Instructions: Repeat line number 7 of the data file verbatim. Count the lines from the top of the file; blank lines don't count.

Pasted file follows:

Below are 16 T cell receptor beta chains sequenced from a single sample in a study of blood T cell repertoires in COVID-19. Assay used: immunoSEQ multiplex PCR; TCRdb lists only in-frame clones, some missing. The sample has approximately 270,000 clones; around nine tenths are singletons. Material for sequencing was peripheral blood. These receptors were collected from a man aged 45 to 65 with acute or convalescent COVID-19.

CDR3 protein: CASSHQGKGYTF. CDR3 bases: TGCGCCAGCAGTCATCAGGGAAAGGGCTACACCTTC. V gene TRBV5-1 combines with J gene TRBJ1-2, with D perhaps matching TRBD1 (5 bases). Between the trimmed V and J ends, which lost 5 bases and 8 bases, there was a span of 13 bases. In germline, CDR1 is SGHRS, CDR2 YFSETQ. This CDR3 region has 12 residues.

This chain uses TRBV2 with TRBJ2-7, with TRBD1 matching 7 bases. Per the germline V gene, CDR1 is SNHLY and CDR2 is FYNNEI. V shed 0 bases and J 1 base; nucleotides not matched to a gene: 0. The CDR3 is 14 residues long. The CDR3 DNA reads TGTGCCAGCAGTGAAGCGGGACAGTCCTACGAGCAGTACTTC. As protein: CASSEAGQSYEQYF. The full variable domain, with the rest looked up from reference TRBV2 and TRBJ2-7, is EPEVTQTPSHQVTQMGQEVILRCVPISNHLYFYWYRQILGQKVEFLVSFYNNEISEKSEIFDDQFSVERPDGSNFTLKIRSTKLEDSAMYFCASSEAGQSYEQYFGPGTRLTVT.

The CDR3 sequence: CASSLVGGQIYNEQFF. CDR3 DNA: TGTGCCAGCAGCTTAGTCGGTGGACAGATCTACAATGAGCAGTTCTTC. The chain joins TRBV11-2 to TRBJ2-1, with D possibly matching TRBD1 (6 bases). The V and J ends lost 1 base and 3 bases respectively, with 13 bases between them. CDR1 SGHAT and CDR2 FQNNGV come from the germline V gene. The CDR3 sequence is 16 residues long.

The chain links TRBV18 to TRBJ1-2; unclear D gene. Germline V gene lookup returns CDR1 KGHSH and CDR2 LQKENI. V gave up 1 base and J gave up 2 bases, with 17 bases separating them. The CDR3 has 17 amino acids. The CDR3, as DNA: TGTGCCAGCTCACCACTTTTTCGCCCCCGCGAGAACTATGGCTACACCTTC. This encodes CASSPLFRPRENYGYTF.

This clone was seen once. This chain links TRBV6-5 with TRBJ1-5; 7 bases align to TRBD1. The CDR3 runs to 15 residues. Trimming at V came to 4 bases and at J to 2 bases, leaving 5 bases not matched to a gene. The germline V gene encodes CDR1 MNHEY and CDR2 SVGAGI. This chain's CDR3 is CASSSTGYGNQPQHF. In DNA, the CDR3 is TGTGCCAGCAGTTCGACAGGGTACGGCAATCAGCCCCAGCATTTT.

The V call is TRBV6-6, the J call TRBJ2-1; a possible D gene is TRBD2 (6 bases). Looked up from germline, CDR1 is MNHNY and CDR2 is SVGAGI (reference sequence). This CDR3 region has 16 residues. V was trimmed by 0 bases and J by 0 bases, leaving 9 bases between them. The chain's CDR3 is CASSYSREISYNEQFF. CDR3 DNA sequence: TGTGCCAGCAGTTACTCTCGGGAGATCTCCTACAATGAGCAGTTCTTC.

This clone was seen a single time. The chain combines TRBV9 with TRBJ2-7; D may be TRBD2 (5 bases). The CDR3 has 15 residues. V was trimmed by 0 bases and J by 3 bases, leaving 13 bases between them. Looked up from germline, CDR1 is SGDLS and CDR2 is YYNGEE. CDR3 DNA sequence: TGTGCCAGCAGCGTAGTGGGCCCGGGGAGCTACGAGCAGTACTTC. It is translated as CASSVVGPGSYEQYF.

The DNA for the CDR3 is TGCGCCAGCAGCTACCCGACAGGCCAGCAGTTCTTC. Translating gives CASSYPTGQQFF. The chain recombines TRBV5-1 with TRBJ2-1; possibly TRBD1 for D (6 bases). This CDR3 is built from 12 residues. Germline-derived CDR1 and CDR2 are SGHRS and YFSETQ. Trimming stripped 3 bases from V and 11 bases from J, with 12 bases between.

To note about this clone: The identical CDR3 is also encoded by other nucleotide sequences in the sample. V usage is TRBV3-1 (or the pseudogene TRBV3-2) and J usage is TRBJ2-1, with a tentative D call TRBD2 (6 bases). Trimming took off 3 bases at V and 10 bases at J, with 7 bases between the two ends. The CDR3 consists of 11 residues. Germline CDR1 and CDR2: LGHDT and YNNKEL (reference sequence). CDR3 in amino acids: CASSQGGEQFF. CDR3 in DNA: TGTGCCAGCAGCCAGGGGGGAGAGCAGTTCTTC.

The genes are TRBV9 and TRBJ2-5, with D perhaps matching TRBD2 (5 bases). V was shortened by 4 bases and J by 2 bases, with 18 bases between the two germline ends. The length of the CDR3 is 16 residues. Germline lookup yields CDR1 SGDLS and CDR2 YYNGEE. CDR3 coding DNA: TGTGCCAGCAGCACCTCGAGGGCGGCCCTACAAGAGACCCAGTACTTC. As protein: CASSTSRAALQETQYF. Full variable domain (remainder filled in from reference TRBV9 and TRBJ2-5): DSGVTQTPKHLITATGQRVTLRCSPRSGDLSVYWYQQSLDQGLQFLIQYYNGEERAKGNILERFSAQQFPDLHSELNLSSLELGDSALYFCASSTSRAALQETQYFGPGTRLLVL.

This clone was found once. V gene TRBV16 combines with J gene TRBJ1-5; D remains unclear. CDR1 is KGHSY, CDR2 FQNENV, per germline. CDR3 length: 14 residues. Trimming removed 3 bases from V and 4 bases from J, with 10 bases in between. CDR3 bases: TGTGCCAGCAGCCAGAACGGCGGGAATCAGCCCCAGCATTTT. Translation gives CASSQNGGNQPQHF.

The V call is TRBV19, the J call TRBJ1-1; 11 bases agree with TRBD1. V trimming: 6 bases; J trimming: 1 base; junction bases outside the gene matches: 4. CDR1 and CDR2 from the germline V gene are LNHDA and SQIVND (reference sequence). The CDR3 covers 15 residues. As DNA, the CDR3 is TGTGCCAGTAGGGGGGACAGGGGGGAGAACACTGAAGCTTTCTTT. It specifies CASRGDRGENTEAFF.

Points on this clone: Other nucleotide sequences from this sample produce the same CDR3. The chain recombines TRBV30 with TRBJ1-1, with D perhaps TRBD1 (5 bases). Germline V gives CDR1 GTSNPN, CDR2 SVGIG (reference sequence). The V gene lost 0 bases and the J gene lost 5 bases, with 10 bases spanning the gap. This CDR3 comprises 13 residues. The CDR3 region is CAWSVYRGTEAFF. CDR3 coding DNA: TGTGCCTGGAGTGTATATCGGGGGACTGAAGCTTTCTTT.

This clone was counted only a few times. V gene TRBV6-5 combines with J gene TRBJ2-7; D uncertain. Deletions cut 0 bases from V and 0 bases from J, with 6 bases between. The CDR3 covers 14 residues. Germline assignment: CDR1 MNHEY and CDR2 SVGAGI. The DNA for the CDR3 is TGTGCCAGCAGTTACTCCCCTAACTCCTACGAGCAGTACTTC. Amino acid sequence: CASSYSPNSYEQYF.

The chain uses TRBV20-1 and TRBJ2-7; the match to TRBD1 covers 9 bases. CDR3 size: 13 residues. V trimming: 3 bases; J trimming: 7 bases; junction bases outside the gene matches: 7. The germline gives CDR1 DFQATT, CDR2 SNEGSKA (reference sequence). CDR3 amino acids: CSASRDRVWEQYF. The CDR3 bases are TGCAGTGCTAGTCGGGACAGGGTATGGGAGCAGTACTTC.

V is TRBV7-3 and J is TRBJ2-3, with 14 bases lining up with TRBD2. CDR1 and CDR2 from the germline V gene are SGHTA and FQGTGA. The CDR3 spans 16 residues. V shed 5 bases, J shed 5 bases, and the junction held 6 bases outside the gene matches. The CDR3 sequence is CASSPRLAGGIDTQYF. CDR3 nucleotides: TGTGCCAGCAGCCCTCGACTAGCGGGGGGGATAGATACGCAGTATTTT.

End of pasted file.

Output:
The V call is TRBV6-6, the J call TRBJ2-1; a possible D gene is TRBD2 (6 bases). Looked up from germline, CDR1 is MNHNY and CDR2 is SVGAGI (reference sequence). This CDR3 region has 16 residues. V was trimmed by 0 bases and J by 0 bases, leaving 9 bases between them. The chain's CDR3 is CASSYSREISYNEQFF. CDR3 DNA sequence: TGTGCCAGCAGTTACTCTCGGGAGATCTCCTACAATGAGCAGTTCTTC.